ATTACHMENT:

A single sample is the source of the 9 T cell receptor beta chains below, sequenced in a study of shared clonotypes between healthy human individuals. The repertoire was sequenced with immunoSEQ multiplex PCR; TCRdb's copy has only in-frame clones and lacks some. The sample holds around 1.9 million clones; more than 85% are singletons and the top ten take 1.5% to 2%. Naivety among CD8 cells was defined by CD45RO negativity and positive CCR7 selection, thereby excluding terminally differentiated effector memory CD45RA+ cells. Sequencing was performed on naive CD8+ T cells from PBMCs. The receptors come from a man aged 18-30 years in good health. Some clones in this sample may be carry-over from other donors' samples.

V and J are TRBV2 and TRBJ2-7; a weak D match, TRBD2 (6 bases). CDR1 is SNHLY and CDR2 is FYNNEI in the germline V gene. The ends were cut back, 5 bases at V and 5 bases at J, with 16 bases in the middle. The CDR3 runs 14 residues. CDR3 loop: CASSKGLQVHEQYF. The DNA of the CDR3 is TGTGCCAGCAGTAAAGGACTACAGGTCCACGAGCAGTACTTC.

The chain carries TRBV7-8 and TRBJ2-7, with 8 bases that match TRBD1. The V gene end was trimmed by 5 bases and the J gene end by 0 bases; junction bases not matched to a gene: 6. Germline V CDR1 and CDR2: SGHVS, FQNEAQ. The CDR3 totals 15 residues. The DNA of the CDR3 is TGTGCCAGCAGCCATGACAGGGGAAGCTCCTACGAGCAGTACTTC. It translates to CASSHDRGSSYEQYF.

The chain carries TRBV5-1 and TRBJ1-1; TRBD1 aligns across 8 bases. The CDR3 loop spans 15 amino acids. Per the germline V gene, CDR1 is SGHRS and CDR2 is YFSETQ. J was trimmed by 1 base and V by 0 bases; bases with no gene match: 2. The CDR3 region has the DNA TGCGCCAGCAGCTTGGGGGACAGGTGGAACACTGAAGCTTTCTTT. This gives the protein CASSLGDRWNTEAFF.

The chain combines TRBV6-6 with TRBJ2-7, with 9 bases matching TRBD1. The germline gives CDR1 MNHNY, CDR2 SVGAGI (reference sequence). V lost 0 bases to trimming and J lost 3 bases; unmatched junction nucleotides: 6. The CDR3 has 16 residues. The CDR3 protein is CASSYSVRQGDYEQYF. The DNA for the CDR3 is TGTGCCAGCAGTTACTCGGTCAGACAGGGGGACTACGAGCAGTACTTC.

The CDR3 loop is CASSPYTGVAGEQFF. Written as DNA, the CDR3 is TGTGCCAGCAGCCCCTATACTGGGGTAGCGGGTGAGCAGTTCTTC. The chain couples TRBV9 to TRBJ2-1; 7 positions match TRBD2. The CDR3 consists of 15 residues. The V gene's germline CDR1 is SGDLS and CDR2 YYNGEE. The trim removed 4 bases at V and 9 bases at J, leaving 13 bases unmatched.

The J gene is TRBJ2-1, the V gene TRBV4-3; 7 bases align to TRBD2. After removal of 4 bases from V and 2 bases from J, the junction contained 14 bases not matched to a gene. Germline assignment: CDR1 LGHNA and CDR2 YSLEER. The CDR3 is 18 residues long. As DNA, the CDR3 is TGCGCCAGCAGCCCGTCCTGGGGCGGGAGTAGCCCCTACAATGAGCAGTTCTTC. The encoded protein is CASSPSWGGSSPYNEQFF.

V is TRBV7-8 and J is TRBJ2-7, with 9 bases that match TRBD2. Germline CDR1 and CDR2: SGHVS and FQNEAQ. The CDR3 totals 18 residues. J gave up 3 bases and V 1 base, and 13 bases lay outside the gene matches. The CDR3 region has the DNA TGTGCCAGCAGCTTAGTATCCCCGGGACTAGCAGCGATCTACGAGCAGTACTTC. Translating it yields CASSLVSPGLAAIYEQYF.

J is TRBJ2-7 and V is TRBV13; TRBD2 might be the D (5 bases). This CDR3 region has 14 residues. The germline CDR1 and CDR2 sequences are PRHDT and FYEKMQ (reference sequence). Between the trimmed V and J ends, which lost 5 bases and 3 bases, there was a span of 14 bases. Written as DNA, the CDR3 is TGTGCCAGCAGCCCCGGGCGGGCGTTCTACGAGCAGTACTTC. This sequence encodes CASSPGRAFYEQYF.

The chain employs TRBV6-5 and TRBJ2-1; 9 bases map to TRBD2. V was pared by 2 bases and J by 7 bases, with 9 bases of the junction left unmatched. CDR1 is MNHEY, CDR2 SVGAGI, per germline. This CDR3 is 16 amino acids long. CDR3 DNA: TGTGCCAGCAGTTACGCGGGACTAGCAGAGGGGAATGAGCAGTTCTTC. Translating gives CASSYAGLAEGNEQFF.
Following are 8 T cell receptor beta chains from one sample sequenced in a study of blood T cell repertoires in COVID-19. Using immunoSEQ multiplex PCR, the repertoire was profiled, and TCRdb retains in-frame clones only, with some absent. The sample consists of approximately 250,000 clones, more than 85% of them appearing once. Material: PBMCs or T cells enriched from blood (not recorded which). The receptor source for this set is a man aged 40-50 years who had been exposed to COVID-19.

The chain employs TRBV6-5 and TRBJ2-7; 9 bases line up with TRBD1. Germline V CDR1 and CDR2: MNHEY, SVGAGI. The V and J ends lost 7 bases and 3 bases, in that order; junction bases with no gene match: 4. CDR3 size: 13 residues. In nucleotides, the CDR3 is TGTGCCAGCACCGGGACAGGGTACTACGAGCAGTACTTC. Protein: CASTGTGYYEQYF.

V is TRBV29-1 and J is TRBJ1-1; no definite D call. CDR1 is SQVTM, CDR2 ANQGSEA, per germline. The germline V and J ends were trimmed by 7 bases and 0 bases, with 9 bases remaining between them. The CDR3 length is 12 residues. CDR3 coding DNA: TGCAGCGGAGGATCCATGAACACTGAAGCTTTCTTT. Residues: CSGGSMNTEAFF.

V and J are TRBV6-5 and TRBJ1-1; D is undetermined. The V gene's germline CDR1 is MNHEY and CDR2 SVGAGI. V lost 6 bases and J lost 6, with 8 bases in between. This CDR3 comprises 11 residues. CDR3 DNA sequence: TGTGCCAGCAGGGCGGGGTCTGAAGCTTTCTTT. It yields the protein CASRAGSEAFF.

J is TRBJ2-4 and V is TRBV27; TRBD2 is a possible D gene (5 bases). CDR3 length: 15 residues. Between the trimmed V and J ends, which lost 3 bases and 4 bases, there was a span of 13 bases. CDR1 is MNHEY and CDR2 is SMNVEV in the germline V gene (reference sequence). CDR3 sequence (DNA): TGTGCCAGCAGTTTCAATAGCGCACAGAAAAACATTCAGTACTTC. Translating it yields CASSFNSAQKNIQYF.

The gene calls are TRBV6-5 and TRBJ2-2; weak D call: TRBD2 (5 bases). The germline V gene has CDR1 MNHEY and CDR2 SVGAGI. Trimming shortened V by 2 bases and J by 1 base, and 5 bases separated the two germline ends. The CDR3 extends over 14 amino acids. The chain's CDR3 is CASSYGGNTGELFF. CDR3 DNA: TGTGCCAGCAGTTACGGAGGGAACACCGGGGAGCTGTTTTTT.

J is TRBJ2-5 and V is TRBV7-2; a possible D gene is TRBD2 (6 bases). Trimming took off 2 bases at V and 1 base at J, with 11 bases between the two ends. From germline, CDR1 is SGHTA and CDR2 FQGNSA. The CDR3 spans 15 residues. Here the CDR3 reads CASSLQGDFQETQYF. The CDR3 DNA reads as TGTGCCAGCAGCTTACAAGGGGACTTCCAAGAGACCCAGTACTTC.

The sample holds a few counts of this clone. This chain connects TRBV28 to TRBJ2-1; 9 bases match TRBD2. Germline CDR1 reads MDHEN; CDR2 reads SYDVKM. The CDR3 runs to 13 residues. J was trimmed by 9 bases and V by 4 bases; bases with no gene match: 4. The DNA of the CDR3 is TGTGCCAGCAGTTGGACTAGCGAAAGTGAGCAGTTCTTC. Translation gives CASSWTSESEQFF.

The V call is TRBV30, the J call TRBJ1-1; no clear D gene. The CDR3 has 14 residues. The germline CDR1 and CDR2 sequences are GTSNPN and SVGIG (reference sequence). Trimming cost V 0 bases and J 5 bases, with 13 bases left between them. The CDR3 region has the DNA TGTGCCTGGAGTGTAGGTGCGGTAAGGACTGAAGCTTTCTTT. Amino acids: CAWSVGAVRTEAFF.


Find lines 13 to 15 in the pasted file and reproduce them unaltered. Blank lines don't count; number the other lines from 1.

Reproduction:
V is TRBV29-1 and J is TRBJ1-1; no definite D call. CDR1 is SQVTM, CDR2 ANQGSEA, per germline. The germline V and J ends were trimmed by 7 bases and 0 bases, with 9 bases remaining between them. The CDR3 length is 12 residues. CDR3 coding DNA: TGCAGCGGAGGATCCATGAACACTGAAGCTTTCTTT. Residues: CSGGSMNTEAFF.

V and J are TRBV6-5 and TRBJ1-1; D is undetermined. The V gene's germline CDR1 is MNHEY and CDR2 SVGAGI. V lost 6 bases and J lost 6, with 8 bases in between. This CDR3 comprises 11 residues. CDR3 DNA sequence: TGTGCCAGCAGGGCGGGGTCTGAAGCTTTCTTT. It yields the protein CASRAGSEAFF.

J is TRBJ2-4 and V is TRBV27; TRBD2 is a possible D gene (5 bases). CDR3 length: 15 residues. Between the trimmed V and J ends, which lost 3 bases and 4 bases, there was a span of 13 bases. CDR1 is MNHEY and CDR2 is SMNVEV in the germline V gene (reference sequence). CDR3 sequence (DNA): TGTGCCAGCAGTTTCAATAGCGCACAGAAAAACATTCAGTACTTC. Translating it yields CASSFNSAQKNIQYF.